FOOD for THOUGHT

Anoothi Vishal

Estimated read time: <5 minutes

At his ultra-exclusive pop-up dinner at Varq, Taj Mahal Hotel, New Delhi Chef Gaggan Anand momentarily hit pause to the rock music in the background to sing praises of his Delhi audience! It was an exemplary dinner: One course flowed after another — 19 to be precise — matched with wine.

Delhi’s diners (all 30 of them) who came to their tables having coughed up Rs 19,500 plus taxes each for this meal, sat through the whole affair patiently. No one got up for a smoke or a chat and every one talked pleasantly to their neighbours instead of keeping to cliques, but most importantly, every one tasted and in many cases applauded everything that came to the table — sans a murmur of protest.

For a city with a reputation for conservative tastebuds — after all, isn’t it accepted wisdom that Mumbai is more experimental? — this was unusual behaviour indeed: to go through the likes of fish seasoned only with cardamom and green chillies; baigan ka bharta fashioned into cookies; mushroom pâté to be licked off the plate because we were using no cutlery; and chicken pâté squeezed inside a banana in an approximation of baby food with respect. As recent as five years ago, Delhi would have bitterly complained and ducked into Pandara Road eateries post any such meal for “real food”.

But we are changing. Gaggan took note of that, as did many of us in the business of observing food and people. India’s appetite for unique food experiences at the highest end has been growing exponentially and nowhere is this more apparent than in the two metros — Delhi and Mumbai. While Mumbai does remain more experimental, Delhi is not too far behind either. People are more experimental, and indeed ready to spend a lot for luxury dining experiences.

At the Gaggan pop-up at the Taj, I sat next to designer Ashish N Soni, who told how every year he and his wife Misha “make it a point to travel to eat at top restaurants globally, ticking off places on the San Pellegrino world’s 50 best list”. They are part of a small but growing group of well-heeled travellers doing the same. From bankers to businessmen and doctors, many are seeking a slice of luxury dining, undaunted by unfamiliar ideas and flavours.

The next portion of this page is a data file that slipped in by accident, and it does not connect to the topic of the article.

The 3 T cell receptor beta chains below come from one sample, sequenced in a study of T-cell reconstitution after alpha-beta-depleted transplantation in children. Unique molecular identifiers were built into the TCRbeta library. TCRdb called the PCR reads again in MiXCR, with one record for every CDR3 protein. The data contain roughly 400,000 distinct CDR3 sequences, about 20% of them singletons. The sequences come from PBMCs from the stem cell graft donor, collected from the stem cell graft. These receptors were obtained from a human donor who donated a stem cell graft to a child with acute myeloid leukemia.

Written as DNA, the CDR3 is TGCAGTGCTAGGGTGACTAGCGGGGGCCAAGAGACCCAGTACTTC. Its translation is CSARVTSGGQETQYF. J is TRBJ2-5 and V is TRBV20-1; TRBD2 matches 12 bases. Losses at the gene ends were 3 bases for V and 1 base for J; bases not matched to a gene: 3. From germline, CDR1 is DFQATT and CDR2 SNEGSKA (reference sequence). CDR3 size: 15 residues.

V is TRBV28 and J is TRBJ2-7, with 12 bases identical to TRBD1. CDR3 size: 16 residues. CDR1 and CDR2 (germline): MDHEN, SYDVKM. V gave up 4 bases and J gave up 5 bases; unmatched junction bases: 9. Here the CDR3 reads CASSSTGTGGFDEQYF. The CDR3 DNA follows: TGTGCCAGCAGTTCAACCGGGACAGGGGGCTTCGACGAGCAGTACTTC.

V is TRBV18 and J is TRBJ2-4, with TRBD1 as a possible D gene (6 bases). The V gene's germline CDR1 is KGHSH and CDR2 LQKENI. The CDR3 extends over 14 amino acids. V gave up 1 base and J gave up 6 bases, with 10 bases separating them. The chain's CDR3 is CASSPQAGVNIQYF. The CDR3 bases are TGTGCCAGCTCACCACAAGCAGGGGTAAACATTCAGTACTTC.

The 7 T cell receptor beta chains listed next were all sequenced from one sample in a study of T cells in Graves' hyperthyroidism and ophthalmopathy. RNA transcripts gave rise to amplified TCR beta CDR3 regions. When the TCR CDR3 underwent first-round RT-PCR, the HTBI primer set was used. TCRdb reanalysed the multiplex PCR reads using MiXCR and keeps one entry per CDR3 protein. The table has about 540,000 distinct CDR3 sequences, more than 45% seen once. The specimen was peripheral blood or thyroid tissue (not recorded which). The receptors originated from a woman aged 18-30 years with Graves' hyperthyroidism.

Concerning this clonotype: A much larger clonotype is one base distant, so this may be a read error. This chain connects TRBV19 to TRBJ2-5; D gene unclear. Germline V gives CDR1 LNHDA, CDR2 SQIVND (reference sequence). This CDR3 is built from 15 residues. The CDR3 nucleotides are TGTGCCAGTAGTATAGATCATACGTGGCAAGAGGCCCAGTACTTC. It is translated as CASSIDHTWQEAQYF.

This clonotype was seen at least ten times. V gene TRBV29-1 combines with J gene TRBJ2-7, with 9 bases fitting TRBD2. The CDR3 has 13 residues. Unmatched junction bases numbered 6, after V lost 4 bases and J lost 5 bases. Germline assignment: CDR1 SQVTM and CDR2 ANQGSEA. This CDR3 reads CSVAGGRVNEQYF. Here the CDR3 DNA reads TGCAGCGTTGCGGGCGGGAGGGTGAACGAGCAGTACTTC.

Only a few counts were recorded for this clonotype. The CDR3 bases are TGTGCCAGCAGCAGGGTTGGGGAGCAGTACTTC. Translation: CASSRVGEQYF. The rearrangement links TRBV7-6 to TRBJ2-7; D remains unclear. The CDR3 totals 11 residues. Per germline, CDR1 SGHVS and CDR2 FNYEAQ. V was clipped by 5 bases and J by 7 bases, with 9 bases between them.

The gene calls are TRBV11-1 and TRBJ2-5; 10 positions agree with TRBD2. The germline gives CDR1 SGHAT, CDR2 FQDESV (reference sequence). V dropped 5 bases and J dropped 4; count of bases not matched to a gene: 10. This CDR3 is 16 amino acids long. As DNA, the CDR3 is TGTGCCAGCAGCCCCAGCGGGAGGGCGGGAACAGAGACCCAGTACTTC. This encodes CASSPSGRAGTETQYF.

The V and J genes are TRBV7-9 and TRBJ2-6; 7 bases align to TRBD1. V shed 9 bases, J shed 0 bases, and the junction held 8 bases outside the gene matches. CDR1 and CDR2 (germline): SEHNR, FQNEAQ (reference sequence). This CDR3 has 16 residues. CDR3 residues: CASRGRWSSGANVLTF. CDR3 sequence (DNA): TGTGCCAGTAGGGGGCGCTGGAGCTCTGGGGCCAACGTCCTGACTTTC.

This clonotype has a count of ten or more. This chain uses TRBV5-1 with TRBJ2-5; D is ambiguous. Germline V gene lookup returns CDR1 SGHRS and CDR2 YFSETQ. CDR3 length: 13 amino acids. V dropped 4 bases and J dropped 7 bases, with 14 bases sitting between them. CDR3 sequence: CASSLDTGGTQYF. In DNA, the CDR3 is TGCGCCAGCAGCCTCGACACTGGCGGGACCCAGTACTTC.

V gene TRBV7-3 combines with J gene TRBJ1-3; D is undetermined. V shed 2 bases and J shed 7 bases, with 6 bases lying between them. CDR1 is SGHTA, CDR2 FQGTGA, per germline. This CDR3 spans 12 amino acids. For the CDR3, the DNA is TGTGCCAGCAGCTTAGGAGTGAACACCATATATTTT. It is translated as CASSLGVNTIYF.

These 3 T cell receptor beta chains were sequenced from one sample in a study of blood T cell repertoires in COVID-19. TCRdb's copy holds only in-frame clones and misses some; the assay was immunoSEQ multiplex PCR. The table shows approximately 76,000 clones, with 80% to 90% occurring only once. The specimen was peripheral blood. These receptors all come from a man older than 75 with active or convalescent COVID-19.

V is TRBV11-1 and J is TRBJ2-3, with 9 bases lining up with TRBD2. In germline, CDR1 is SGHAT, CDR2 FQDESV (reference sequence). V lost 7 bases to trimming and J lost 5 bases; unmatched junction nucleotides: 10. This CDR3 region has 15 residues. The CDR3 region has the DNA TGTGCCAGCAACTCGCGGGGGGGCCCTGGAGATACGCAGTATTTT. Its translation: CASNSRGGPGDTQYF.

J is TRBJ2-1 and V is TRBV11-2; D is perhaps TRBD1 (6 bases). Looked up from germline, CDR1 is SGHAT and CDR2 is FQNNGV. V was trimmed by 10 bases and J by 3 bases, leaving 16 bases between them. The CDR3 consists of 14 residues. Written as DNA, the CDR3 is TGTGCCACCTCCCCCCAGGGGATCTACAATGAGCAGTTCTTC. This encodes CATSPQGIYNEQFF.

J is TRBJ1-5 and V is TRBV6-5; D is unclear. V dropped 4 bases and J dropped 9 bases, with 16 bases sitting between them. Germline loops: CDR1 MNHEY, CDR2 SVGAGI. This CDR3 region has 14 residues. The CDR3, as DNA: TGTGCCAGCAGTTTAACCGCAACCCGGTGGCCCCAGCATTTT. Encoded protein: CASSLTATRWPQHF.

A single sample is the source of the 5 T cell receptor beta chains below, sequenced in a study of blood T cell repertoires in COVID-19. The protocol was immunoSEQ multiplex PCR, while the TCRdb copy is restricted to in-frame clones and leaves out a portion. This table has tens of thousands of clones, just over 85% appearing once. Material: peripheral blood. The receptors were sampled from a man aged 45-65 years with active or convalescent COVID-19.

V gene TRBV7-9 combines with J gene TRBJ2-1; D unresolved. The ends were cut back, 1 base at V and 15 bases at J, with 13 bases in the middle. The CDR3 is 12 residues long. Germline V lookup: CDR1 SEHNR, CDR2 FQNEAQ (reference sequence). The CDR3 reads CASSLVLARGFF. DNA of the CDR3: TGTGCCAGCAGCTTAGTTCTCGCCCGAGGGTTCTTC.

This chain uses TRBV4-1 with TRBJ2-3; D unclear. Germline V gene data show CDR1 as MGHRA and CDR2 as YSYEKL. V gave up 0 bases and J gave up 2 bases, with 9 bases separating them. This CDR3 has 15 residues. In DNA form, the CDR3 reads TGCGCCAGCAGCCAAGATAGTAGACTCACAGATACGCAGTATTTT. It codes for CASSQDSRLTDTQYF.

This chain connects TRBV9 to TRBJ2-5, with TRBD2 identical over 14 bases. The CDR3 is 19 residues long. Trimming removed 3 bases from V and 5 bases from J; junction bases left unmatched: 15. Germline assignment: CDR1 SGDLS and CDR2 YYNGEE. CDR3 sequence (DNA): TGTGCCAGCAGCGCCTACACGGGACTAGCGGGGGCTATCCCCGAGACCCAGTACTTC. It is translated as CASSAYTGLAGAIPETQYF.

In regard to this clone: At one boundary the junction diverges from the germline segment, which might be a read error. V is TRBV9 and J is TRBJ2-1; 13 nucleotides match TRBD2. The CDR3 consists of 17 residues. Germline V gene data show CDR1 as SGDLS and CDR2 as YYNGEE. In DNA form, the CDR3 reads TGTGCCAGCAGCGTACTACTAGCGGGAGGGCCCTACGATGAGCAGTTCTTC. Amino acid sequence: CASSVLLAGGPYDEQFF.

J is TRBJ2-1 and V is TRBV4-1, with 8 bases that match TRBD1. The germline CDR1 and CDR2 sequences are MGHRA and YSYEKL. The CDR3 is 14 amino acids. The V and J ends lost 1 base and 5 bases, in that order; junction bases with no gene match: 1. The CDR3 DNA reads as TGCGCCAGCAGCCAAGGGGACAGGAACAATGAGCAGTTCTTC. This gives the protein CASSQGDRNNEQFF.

Even within the country, we see this in the popularity of not just pop-up dinners organised by celebrity chefs but also at restaurants and restaurants-within-restaurants that offer cutting edge menus. One of my favourite experiences in the NCR is the Saturday night weekly feature put together by chef Abhishek Gupta at The Leela-Ambience Gurgaon. Gupta, who briefly interned at Noma a few years ago, experiments with fermentation and local seasonal produce to give us completely unexpected flavours at his experimental dinners, where both the tasting menu and the 12 fellow diners, your company for the evening, are a complete surprise. These dinners have allowed the chef to push his creativity and for discerning diners to go beyond regular restaurant experiences. That they have been steadily serving for the last six months is a substantial measure of their success.


In Mumbai, chef Prateek Sadhu at Masque and Vikramjit Roy at POH are both dishing out heavily experimental menus at their restaurants and with much success, too. Masque has quickly become the darling of Mumbai’s society since it opened doors last year. Sadhu uses local ingredients, some of them foraged, many almost forgotten, to put together unique plates. Roy, meanwhile, is giving Mumbai a taste of what he used to do at Tian at ITC Maurya — combining pan Asian influences and flavours in an individualistic way. These are not your regular restaurants where the conservative diner can ‘safely’ go. They may have some safe options too because they are commercial establishments at the end of the day, but the premise remains that diners will visit these places seeking the new and the unexpected, and often be jolted out of their comfort zones. Like art, cuisine at its finest should be able to do that: expand your horizons and give you food for thought as well.

Image credits: Wikimedia Commons | Vogue | Gaggan | Chef Abhishek Gupta Instagram | Chef Vikramjit Roy Facebook | Chef Prateek Sadhu Instagram

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